While Christmas may not be our holiest day of the year, it is often our most joyful. For the birth of the child Jesus – the Son of God born in human flesh – expresses most tenderly the love that God has for us, his closeness to us, and his desire that we draw closer to him and to one another.
Christmas and the child Jesus do indeed draw us closer together around him. It seems to be the time of year that we most desire to be together, and so we come together in these Christmas weeks for all manner of gatherings as workmates, as friends, as neighbours, and as family.
Christmas also seems to be the time in which we reflect upon the year that has just been and the year that is about to begin. There is something more profound happening here than Christmas merely coinciding with the New Year period. Rather, I encourage us all to more consciously bring our year that has just been to our Lord Jesus, to present it to him with all its joys and challenges, to reflect in his light on how we have fared in our choices and actions, and to seek his guidance, grace, and blessing upon our lives and plans for the year ahead.
As I reflect on the past 12 months to bring them to the Lord, I would like to share four things with you.
First, personally it was a big year for me as God’s changing plans for me unfolded in my move from Armidale to Maitland-Newcastle. This came as a surprise to me, but it gave me the opportunity to renew my trust in God and my commitment to serve. I reflect with gratitude on the warm welcome, open hearts, and human kindness that I have received here from so many people both within and outside the Church.
Second, at a local level I am reminded of the deep sorrow that gripped our community earlier this year after the Hunter bus tragedy. The loss of precious life shook many of us to the core as we mourned together. But we also prayed together and supported one another through this profound grief. In that time of darkness, we witnessed the grace of God and the best of human nature.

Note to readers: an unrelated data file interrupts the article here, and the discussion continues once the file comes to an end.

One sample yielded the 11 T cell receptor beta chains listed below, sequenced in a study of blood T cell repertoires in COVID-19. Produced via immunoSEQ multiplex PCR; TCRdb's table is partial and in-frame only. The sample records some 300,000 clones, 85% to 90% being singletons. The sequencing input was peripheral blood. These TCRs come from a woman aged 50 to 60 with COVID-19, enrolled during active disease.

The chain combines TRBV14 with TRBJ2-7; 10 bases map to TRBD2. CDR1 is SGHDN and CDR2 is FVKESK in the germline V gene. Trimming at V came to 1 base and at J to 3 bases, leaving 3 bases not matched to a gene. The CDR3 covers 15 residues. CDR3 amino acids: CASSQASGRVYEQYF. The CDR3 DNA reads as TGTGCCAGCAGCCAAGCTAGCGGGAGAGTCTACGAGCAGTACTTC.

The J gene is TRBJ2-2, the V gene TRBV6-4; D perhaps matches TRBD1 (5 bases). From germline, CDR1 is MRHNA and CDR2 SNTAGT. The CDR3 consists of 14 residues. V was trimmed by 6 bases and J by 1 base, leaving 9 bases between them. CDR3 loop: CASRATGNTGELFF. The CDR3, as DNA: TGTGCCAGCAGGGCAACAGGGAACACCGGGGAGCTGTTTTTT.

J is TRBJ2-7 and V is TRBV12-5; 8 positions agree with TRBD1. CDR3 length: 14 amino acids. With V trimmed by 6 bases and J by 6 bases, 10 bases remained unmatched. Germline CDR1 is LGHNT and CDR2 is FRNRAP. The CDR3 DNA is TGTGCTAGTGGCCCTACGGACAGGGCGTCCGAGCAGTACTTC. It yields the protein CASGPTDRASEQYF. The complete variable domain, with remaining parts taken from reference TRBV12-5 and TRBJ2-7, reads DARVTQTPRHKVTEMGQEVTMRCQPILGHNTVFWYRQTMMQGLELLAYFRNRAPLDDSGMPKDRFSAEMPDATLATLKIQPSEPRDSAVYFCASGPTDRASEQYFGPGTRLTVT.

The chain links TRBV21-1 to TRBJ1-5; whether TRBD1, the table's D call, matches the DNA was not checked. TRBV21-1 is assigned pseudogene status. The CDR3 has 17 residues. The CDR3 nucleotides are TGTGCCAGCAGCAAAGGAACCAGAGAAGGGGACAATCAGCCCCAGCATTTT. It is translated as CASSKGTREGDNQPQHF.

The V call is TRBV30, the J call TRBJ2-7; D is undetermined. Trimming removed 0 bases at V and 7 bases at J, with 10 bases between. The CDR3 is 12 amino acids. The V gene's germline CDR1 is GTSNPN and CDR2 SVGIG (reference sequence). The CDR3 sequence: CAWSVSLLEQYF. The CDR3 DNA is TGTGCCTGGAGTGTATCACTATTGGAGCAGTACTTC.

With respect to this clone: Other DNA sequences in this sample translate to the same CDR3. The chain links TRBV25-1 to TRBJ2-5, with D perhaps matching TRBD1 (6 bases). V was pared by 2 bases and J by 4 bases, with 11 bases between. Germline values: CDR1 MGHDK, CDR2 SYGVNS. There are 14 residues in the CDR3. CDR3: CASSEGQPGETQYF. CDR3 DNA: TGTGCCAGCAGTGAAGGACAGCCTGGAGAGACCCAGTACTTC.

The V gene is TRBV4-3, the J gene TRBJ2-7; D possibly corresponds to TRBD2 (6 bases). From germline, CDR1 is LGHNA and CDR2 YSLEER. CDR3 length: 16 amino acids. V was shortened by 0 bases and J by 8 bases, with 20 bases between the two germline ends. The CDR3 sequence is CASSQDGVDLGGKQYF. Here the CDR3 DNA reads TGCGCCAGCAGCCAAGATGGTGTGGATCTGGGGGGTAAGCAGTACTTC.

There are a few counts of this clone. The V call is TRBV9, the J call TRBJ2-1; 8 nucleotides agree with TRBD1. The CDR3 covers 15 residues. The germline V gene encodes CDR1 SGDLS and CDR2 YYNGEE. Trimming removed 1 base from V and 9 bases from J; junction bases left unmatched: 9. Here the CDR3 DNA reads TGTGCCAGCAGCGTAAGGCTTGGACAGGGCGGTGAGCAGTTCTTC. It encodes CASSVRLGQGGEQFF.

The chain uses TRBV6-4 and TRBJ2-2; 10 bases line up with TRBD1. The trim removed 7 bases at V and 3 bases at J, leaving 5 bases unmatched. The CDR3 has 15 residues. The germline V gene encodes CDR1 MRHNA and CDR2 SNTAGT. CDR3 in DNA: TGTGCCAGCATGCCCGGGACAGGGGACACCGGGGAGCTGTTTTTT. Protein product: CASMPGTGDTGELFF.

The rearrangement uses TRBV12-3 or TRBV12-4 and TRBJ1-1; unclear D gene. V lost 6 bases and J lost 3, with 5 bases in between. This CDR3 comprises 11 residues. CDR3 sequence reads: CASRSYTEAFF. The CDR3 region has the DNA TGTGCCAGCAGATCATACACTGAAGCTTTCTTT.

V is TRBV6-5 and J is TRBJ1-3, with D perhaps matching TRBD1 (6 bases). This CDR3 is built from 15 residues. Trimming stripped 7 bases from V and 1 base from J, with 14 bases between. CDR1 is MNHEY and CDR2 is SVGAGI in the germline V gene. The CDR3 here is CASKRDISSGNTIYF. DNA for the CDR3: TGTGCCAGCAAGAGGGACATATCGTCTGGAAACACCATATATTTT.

Third, the most significant event of the year at a national level was probably the Voice referendum. Whilst both the result and the tone of some of the campaigning may have been disappointing to some, I think the whole process highlighted a couple of things on which we as a nation should be proud and can build for the future: Australians are greatly concerned for wanting better lives and outcomes for our indigenous people, and it is possible for good people to reach different conclusions about the best way to achieve desired goals and outcomes, in which case listening to each other is crucial.
Fourth, at a global level, we were shocked and horrified by the Hamas attack on Israel, reminding us of the hatred that can be stirred up in human hearts and, as a result, just how precarious peace can be. Our thoughts continue to be with those living in the midst of the ongoing conflict in Gaza, as well as those in Ukraine. In the face of such violence, we are called to be instruments of peace, to pray earnestly, and to strive for understanding. For those with eyes to see, these events also brought about many acts of solidarity and kindness.
So, this Christmas we bring to the Lord a year of both darkness and light, sorrow and joy, grief and hope. I’m sure your own life too which you bring to the Lord reflects this same interplay of good and evil in some way, as does mine. Our world and each of our lives need the faith, hope, and love of God who in the Child Jesus brings us together. I wish you a truly joyful Christmas and blessed new year.
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